e-Conveyancing (or e-settlements as some call it) has been a hot topic in the property industry in recent years, and even more so since the amendment bill was passed in the State’s Upper House in June 2016 which allowed for e-Conveyancing to be introduced in South Australia on 4 July 2016.

Everyone needs to be on the same page

Currently, e-Conveyancing is not mandatory across the State, meaning it is up to individual conveyancers and clients to decide whether they are willing to elect to settle a transaction electronically.

However, a conveyancing transaction cannot be completed electronically unless all parties (both the conveyancer acting for the vendor and the conveyancer acting for the purchaser) are e-Conveyancing subscribers and are wanting to transact electronically.

This disparity, with some conveyancers wanting to settle transactions electronically and others via the traditional processes, has led to inconsistency and inefficiencies, with an overall lack of uptake of e-Conveyancing for transfer transactions across the industry. Bank to Bank refinance settlements has shown greater uptake as they are a much more simple transaction and usually don’t involve conveyancers.

We’ve welcomed the opportunity to provide feedback

As a result, The Office of the Registrar-General recently undertook a preliminary stakeholder consultation program to gather industry feedback about the future of e-Conveyancing in South Australia. We congratulate the Registrar General for taking this consultative approach.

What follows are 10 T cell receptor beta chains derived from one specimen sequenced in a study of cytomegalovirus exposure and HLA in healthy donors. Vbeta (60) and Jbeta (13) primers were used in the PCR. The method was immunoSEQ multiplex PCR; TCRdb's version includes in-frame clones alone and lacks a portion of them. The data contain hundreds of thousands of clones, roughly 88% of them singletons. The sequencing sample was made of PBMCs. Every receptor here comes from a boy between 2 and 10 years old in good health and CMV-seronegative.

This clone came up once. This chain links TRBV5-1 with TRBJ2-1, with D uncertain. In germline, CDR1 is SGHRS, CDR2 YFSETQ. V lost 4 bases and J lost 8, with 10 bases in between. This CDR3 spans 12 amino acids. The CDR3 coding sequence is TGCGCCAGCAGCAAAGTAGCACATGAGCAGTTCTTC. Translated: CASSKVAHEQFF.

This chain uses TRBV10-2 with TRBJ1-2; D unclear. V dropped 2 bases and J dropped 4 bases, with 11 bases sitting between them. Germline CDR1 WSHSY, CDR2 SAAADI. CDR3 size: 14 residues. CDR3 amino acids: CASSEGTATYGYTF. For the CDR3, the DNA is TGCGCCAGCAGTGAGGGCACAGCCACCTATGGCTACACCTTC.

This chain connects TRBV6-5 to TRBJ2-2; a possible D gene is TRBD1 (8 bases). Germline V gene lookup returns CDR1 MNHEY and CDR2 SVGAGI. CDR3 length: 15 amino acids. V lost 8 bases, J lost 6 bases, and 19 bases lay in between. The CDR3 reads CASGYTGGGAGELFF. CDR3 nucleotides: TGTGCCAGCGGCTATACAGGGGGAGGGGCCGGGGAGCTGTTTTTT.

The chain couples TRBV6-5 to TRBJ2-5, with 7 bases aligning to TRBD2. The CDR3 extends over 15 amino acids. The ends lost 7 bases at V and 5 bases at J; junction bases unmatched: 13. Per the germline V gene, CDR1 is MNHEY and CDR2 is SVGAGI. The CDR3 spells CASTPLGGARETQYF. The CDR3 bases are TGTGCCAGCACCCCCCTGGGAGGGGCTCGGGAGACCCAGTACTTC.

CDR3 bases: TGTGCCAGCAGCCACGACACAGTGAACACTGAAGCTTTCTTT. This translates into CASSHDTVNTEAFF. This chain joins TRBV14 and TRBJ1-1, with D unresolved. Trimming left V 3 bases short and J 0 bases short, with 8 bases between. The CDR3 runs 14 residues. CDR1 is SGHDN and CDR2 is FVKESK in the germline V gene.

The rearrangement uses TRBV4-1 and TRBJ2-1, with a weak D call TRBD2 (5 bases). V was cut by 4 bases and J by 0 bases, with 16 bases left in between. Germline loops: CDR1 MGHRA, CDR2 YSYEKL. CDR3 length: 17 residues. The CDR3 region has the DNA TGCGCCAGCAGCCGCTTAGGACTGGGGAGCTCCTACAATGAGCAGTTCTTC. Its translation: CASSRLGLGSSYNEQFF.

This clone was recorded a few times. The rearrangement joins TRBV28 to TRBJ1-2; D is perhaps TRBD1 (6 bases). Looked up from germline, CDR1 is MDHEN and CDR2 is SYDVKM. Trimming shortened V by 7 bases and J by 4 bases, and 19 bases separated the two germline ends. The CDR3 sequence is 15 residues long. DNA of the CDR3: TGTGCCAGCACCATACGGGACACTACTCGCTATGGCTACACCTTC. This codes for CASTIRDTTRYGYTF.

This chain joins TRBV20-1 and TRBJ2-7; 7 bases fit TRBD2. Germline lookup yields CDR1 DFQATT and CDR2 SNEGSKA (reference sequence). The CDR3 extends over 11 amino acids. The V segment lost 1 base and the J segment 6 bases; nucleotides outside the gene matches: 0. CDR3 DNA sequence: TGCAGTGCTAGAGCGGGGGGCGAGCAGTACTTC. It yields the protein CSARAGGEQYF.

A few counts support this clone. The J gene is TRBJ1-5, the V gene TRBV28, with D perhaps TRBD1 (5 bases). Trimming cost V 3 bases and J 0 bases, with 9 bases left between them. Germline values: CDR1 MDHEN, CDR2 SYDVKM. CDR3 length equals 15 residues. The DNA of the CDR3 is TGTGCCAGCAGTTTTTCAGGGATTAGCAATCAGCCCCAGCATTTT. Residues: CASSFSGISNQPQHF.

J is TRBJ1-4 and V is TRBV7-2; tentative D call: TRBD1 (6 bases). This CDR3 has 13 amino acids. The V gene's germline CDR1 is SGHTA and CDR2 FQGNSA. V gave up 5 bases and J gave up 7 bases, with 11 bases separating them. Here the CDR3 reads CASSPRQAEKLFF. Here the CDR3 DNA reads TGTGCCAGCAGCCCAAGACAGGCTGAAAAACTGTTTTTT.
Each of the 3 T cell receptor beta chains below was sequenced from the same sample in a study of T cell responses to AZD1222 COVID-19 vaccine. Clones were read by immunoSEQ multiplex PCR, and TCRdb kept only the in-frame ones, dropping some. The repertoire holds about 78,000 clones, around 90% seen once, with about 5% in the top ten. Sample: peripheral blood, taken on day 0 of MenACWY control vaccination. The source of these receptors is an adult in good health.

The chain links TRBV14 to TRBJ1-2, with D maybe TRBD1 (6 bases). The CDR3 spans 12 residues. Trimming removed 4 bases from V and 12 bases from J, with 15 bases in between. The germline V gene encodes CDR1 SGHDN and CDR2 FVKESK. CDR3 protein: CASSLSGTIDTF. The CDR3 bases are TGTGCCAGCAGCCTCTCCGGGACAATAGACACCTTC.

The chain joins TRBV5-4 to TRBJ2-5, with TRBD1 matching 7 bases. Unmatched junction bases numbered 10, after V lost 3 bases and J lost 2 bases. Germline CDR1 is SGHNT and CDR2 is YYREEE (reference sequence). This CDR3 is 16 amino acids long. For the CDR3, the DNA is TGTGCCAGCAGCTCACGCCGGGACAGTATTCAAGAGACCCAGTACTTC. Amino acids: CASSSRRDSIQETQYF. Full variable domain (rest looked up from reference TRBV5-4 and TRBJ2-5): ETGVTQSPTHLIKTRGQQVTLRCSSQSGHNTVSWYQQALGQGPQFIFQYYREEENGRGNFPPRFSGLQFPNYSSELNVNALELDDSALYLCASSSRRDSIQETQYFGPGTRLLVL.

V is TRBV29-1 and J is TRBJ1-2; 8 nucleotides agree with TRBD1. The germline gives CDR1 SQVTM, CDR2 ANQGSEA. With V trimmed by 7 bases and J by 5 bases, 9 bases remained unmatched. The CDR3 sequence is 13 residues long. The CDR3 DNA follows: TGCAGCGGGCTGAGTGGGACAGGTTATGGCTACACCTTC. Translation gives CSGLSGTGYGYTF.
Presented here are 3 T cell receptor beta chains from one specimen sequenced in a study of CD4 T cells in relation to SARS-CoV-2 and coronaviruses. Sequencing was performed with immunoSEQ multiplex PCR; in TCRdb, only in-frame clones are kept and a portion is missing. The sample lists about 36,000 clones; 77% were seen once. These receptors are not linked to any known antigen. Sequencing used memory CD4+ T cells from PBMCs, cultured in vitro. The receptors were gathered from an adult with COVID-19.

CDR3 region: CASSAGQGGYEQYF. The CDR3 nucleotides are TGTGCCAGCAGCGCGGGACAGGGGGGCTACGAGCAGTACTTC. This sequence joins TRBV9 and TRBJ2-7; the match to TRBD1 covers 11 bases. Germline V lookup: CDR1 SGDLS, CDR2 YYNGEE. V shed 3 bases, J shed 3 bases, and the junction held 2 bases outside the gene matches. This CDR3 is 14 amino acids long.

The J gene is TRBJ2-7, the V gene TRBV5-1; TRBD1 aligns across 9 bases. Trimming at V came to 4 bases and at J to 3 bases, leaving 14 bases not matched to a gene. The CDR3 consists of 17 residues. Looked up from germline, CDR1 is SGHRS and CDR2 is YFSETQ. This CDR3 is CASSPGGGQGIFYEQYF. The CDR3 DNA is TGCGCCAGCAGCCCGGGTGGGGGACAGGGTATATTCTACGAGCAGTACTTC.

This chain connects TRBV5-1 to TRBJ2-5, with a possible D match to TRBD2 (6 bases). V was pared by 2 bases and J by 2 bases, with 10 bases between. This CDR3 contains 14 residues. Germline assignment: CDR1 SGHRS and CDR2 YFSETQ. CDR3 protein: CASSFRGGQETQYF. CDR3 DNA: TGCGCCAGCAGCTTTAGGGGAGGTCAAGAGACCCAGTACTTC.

Together with my brother and fellow Registered Conveyancer Hayden Eckermann, I had the pleasure of attending the recent half-day ‘Future of eConveyancing’ forum held by The Office of the Registrar-General on 22 August. At this industry forum, The Office of the Registrar-General proposed a range of options for further mandating e-Conveyancing, including timeframes, dealing options, and training and education strategies to the room of conveyancing industry stakeholders. As part of the dialogue and feedback process, I was also pleased to be invited to participate on the panel discussion at the forum on this important topic.

At Eckermann Conveyancers we generally support further mandating of e-Conveyancing, feeling it will result in industry clarity and certainty of process. We however think the timing and having a staged approach here is extremely important, the industry needs time to transition and mature in the e-Conveyancing space. Rushing the transition to e-Conveyancing would create a huge mess for everyone, including our clients, which we need to protect against. There needs to be careful planning on the timeline to provide the best opportunity for a successful transition to e-Conveyancing.

We’re primed and ready

Here at Eckermann Conveyancers, we are primed and ready to embrace e-Conveyancing. We are ready to invest in training and adapting our business systems and processes to transition to e-Conveyancing. We will begin to imbed these changes when there is a clear timeframe for us to follow as to when the South Australian Government will stipulate that all South Australian conveyancing transactions must be settled electronically.

As discussed at the forum, we agree with many of our counterparts in the industry, that the effectiveness and efficiency benefits of e-Conveyancing rely on the ‘network effect’, where its value to users is proportionate to the number of subscribers transacting on the platform.

We are a strong advocates of e-Conveyancing and see that it is inevitable that the industry will operate electronically in the near future.

We would like to see that a transition period of at least 12-18 months be implemented for mandated e-Conveyancing, and we have proposed this in our feedback to The Office of the Registrar-General.

We look forward to reviewing the stakeholder report from the Office of the Registrar-General when it is published.  And ultimately, we look forward to news of prescribed changes to the mandatory adoption of e-Conveyancing in South Australia – something we are certain will have benefits for both our industry and consumers, with all parties benefiting from faster and more efficient processes.

 

Image: keyboard by Many Wonderful Artists via FlickrCC BY 2.0